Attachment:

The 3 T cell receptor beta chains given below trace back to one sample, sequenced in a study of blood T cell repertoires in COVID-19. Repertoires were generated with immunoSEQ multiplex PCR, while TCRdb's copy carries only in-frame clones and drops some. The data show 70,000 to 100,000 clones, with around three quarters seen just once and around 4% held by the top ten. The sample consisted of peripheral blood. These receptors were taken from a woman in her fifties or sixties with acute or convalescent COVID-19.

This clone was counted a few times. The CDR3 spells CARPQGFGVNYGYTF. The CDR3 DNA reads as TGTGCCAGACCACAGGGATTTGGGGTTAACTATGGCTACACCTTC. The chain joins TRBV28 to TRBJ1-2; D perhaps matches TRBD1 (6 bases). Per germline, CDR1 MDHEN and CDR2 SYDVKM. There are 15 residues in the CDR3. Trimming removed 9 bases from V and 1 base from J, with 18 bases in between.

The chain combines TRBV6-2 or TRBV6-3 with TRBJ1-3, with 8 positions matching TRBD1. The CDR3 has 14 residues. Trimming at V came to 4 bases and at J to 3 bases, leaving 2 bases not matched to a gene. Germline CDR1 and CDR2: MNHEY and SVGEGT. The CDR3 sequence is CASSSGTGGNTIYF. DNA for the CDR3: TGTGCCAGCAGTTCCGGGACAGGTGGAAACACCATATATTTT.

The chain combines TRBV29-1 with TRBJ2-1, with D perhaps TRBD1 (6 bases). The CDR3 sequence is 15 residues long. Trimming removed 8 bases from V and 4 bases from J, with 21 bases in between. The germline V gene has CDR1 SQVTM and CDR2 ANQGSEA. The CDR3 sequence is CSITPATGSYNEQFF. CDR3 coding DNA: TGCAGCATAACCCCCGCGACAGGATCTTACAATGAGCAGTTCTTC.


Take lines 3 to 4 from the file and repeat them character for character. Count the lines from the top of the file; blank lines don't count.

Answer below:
The chain combines TRBV6-2 or TRBV6-3 with TRBJ1-3, with 8 positions matching TRBD1. The CDR3 has 14 residues. Trimming at V came to 4 bases and at J to 3 bases, leaving 2 bases not matched to a gene. Germline CDR1 and CDR2: MNHEY and SVGEGT. The CDR3 sequence is CASSSGTGGNTIYF. DNA for the CDR3: TGTGCCAGCAGTTCCGGGACAGGTGGAAACACCATATATTTT.

The chain combines TRBV29-1 with TRBJ2-1, with D perhaps TRBD1 (6 bases). The CDR3 sequence is 15 residues long. Trimming removed 8 bases from V and 4 bases from J, with 21 bases in between. The germline V gene has CDR1 SQVTM and CDR2 ANQGSEA. The CDR3 sequence is CSITPATGSYNEQFF. CDR3 coding DNA: TGCAGCATAACCCCCGCGACAGGATCTTACAATGAGCAGTTCTTC.